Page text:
Photo: Mark Makela/Getty Images

Sen. Kamala Harris — who has largely held on as a top-tier polling candidate after standing out in 2020 debates — is laying off dozens of her campaign aides as her campaign manager cuts his own salary, Axios has confirmed.

The big picture, via Axios' Alexi McCammond: Harris is not the only candidate facing a cash crunch with more staffers than she can probably afford, but these layoffs are not a good sign for someone polling in the top five.

  • Harris and others in this position ultimately face two choices: drop out or fire staff to reallocate money and keep running.

By the numbers: Harris raised $11.8 million in Q3, per her FEC filing, and finished with $10.5 million cash on hand. She spent $14.5 million — more than what she got. Former Vice President Joe Biden also spent more than he raised in Q3.

What they're saying: “From the beginning of this campaign, Kamala Harris and this team set out with one goal — to win the nomination and defeat Donald Trump in 2020. This requires us to make difficult strategic decisions and make clear priorities, not threaten to drop out or deploy gimmicks,” Harris' campaign manager Juan Rodriguez wrote in a memo obtained by Axios.

Go deeper: 2020 candidates' Q3 fundraising hauls

Go deeper

Dan Primack, author of Pro Rata
19 mins ago - Economy & Business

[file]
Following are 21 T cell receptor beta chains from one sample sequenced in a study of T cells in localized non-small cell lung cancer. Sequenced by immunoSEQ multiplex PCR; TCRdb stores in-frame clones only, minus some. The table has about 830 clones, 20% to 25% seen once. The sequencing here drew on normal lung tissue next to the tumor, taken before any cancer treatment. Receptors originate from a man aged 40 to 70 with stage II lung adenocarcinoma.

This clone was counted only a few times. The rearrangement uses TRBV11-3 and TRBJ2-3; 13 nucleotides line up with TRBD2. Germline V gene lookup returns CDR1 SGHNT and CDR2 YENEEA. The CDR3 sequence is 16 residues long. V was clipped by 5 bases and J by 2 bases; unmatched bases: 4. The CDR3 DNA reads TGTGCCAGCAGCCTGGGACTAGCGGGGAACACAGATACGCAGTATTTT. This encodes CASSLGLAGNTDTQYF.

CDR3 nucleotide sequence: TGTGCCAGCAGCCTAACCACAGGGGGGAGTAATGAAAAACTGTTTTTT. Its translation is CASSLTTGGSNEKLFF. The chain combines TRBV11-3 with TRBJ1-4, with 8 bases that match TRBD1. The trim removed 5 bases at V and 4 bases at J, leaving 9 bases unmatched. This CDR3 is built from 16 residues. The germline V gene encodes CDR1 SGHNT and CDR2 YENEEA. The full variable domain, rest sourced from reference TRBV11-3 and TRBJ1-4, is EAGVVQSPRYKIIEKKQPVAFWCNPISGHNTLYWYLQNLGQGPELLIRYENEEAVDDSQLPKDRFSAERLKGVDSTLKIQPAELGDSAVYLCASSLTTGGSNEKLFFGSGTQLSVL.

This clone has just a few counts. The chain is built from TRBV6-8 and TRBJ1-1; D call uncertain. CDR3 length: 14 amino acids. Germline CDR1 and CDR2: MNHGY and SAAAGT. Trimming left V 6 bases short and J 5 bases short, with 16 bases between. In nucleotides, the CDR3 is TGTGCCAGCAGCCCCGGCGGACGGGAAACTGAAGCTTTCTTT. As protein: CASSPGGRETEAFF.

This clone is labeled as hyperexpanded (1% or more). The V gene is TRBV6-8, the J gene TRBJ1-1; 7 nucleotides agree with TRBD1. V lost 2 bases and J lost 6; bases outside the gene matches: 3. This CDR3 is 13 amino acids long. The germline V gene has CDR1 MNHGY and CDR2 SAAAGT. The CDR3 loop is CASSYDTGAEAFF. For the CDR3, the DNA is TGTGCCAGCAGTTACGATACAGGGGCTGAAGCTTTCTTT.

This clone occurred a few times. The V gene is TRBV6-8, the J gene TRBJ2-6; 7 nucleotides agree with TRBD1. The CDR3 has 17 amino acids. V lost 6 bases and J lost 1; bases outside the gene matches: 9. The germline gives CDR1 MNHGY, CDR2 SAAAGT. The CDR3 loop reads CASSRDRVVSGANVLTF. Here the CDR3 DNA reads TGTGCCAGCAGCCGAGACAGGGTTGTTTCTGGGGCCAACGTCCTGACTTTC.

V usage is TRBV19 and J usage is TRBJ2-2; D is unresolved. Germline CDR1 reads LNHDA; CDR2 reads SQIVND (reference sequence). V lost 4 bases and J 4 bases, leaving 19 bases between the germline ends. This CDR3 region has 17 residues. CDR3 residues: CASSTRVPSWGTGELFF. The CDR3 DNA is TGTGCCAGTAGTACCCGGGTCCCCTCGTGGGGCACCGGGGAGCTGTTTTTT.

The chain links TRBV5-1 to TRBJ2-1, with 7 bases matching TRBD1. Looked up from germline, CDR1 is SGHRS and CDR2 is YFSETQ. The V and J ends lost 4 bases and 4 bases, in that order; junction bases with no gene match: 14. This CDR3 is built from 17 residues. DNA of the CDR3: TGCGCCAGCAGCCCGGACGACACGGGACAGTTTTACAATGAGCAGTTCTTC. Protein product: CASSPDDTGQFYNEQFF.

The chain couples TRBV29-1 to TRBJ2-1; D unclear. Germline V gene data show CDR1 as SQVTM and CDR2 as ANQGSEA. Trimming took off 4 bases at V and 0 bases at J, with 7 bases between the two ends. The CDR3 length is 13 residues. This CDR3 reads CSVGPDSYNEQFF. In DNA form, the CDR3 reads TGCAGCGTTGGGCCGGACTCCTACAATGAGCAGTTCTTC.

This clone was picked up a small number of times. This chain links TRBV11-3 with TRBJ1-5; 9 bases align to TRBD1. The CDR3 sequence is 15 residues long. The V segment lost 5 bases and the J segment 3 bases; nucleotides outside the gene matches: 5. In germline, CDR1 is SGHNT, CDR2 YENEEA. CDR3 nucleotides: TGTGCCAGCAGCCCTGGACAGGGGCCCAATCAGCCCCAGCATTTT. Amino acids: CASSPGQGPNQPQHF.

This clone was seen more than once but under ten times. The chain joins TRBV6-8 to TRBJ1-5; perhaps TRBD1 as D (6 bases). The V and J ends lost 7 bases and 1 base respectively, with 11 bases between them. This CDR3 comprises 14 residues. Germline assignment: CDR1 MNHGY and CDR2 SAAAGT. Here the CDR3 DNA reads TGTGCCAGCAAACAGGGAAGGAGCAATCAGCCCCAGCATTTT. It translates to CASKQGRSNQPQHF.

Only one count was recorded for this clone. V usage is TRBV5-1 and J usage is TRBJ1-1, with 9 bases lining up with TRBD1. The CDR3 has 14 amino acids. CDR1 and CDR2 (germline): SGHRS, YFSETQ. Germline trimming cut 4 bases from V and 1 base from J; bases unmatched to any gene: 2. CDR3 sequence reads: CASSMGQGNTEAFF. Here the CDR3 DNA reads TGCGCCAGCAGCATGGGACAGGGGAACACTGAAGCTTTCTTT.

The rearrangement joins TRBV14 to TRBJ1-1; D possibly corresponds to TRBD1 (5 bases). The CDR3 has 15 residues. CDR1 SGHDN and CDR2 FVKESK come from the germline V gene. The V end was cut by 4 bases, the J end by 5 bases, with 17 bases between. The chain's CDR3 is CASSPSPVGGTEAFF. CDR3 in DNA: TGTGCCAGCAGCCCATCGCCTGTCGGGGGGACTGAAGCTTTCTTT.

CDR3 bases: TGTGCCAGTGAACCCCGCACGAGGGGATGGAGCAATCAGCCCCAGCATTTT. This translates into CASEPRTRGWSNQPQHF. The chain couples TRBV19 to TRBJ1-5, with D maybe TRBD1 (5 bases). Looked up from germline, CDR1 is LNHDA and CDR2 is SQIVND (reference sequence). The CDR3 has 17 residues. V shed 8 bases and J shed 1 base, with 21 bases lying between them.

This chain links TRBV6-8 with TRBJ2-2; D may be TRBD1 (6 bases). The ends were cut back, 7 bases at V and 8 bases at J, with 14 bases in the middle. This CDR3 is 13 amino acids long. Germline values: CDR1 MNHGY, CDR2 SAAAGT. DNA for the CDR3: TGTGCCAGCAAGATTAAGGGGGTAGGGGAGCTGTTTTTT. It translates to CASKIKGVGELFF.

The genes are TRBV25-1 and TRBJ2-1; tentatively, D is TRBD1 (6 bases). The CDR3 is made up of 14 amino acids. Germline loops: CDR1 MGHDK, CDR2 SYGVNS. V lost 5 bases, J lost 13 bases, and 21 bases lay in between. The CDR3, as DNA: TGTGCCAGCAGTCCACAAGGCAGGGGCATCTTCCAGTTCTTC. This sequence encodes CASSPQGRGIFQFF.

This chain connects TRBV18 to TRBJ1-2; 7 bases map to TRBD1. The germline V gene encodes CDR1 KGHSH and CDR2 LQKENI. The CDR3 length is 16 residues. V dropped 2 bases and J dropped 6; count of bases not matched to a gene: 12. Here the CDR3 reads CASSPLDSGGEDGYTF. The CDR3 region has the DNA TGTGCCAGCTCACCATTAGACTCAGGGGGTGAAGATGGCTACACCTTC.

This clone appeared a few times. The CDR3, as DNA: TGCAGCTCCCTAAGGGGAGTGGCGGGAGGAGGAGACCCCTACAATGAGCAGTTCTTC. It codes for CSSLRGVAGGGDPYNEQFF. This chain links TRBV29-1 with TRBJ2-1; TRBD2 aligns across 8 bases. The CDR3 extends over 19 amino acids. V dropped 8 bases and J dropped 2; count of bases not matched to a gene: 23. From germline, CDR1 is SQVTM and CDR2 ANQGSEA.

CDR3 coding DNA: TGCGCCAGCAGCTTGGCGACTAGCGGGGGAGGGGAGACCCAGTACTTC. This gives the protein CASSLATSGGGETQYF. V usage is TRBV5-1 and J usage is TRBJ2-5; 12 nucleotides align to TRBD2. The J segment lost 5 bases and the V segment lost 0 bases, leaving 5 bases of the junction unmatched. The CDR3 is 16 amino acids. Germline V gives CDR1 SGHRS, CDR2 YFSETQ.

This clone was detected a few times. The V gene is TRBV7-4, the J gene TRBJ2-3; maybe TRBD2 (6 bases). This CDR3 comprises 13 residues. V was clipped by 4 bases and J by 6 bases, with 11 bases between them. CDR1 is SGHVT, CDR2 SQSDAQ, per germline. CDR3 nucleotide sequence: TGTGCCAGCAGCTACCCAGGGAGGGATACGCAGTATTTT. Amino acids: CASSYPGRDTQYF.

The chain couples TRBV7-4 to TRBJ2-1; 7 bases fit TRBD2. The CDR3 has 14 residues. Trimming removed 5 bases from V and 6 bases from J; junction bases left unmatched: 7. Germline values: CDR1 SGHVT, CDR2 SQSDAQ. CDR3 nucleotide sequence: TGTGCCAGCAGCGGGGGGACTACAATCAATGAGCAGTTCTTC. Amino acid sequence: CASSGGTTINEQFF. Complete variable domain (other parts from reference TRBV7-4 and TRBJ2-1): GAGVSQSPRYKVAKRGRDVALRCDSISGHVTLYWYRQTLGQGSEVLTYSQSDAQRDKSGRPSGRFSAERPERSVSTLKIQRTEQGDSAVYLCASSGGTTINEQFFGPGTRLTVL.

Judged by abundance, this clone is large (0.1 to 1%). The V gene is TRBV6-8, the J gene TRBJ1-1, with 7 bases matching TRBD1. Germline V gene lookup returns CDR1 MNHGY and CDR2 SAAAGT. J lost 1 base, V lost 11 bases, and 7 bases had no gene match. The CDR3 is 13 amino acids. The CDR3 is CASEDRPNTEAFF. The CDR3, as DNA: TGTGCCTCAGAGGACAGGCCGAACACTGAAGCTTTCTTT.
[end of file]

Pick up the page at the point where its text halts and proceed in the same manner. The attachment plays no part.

The SPAC boom is starting to crack

Illustration: Aïda Amer/Axios

The SPAC boom is beginning to show its first cracks, as several private equity-sponsored efforts have needed to downsize.

Driving the news: Cerberus yesterday shrunk the anticipated IPO for its telecom-focused SPAC from $400 million to $300 million.

23 mins ago - Technology

Reports: Justice Department to file suit against Google

Illustration: Aïda Amer/Axios

The Justice Department will unveil its long-awaited antitrust lawsuit against Google today, according to reports in the Wall Street Journal and other outlets, charging the company with abusing a monopoly position in search and search advertising.

Details: Justice Department lawyers are expected to outline their monopoly case against the search giant in a call with reporters Tuesday morning.

Ben Geman, author of Generate
43 mins ago - Energy & Environment

The U.S.-China climate rupture

Illustration: Sarah Grillo/Axios

Well that, as Ron Burgundy would say, escalated quickly. China's foreign ministry is accusing the Trump administration of "major retrogression" on climate and being an environmental "troublemaker."

Why it matters: China's unusual statement Monday widens the rupture between the world's largest carbon emitters as global climate efforts are flagging and the pandemic's effect on emissions is too small to be consequential in the long term.